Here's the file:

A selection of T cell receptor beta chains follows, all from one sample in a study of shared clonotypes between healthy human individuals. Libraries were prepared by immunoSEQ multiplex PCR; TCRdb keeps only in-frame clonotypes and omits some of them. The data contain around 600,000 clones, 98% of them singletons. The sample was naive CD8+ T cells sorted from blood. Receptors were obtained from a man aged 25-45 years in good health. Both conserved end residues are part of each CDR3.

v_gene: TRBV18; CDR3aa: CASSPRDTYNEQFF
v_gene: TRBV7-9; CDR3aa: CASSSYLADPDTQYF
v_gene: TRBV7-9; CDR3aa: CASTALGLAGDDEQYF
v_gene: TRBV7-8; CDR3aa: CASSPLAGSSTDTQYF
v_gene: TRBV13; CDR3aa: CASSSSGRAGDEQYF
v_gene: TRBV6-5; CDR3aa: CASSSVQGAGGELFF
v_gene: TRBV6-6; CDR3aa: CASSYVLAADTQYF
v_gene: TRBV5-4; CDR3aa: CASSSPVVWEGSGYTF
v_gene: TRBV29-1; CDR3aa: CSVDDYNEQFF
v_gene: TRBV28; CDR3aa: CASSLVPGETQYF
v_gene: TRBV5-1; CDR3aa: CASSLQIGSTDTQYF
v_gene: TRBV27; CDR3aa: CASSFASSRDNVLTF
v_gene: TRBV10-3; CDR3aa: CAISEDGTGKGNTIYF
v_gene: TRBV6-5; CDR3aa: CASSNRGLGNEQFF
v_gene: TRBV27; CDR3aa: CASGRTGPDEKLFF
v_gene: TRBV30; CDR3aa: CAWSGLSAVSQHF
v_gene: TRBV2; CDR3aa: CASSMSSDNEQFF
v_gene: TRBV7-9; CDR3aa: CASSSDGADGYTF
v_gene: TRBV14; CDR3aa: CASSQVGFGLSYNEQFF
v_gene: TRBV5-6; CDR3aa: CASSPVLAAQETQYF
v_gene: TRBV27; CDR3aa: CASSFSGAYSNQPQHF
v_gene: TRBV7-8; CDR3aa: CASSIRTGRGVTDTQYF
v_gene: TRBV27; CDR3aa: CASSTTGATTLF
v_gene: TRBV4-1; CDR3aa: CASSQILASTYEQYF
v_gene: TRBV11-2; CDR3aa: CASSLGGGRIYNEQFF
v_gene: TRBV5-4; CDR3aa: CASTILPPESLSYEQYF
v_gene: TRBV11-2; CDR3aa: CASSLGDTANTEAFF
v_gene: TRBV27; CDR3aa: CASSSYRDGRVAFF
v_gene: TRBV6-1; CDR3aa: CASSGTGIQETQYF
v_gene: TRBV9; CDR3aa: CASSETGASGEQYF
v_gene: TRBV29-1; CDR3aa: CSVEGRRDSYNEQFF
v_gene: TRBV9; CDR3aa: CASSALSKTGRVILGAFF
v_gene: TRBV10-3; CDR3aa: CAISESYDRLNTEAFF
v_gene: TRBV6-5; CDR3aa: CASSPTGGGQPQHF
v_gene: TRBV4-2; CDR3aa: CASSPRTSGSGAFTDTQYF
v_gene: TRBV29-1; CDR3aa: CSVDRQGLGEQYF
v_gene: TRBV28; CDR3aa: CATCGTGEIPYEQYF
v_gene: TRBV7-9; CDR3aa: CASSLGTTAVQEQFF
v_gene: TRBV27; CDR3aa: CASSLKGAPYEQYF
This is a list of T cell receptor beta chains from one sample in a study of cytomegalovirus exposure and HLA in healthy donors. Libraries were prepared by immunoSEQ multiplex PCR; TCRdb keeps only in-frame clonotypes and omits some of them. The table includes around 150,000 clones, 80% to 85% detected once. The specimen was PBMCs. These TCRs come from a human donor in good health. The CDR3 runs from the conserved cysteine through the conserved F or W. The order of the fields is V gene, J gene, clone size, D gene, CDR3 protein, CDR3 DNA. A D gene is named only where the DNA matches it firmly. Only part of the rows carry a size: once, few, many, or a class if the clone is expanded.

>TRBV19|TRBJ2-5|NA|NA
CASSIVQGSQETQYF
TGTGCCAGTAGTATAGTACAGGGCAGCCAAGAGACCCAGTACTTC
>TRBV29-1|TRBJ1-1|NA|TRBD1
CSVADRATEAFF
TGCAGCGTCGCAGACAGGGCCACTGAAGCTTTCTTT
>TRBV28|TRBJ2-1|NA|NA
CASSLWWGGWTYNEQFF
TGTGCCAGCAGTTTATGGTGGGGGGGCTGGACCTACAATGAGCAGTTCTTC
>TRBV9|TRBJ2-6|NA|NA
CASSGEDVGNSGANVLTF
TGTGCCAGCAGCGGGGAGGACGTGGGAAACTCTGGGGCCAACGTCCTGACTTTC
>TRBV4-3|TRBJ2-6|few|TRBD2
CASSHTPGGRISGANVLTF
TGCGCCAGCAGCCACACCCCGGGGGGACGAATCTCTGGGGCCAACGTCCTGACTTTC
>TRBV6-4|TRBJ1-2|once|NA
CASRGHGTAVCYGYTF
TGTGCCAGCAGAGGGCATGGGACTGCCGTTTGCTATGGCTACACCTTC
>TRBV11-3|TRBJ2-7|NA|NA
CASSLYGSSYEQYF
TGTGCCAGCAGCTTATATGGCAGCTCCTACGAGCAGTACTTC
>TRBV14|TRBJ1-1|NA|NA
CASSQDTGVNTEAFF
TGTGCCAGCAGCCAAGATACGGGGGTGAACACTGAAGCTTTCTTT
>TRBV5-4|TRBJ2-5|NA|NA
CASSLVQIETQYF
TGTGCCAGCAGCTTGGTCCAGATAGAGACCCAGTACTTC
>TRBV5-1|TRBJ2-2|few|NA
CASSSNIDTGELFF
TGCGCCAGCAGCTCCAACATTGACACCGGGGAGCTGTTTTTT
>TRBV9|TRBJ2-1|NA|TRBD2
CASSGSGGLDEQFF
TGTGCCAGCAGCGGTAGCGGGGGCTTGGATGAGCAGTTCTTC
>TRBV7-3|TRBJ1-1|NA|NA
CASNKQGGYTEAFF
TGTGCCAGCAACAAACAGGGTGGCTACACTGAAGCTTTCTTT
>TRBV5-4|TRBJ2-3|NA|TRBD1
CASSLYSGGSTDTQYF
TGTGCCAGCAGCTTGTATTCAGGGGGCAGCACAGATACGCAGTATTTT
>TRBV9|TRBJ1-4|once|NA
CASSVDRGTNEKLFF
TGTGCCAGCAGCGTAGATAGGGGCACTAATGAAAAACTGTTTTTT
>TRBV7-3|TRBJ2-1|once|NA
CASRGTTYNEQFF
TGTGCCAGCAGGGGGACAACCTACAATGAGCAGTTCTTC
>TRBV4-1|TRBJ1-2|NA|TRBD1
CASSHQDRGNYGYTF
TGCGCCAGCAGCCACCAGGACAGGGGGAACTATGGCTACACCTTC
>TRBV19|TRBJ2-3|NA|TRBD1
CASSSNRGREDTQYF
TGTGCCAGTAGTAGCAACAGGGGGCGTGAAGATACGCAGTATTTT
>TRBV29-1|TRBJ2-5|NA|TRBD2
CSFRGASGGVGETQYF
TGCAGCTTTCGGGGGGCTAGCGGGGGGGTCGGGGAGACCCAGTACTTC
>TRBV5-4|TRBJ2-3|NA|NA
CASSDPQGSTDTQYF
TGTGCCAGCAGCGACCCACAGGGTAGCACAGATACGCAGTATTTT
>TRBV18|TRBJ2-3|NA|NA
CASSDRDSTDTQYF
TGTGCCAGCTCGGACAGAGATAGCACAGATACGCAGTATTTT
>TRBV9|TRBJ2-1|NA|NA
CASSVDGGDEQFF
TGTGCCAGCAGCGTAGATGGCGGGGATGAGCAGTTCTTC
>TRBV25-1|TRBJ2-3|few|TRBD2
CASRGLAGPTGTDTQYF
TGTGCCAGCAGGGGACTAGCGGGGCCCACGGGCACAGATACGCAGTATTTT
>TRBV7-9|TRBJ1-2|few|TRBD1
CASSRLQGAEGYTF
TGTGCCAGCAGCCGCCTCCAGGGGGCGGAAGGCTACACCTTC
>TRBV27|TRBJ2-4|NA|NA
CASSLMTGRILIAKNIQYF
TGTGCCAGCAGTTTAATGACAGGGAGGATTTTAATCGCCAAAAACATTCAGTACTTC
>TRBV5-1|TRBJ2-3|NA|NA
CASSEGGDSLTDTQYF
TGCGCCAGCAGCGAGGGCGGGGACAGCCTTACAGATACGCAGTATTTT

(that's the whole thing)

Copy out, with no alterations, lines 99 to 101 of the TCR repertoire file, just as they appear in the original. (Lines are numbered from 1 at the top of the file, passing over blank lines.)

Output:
>TRBV18|TRBJ2-3|NA|NA
CASSDRDSTDTQYF
TGTGCCAGCTCGGACAGAGATAGCACAGATACGCAGTATTTT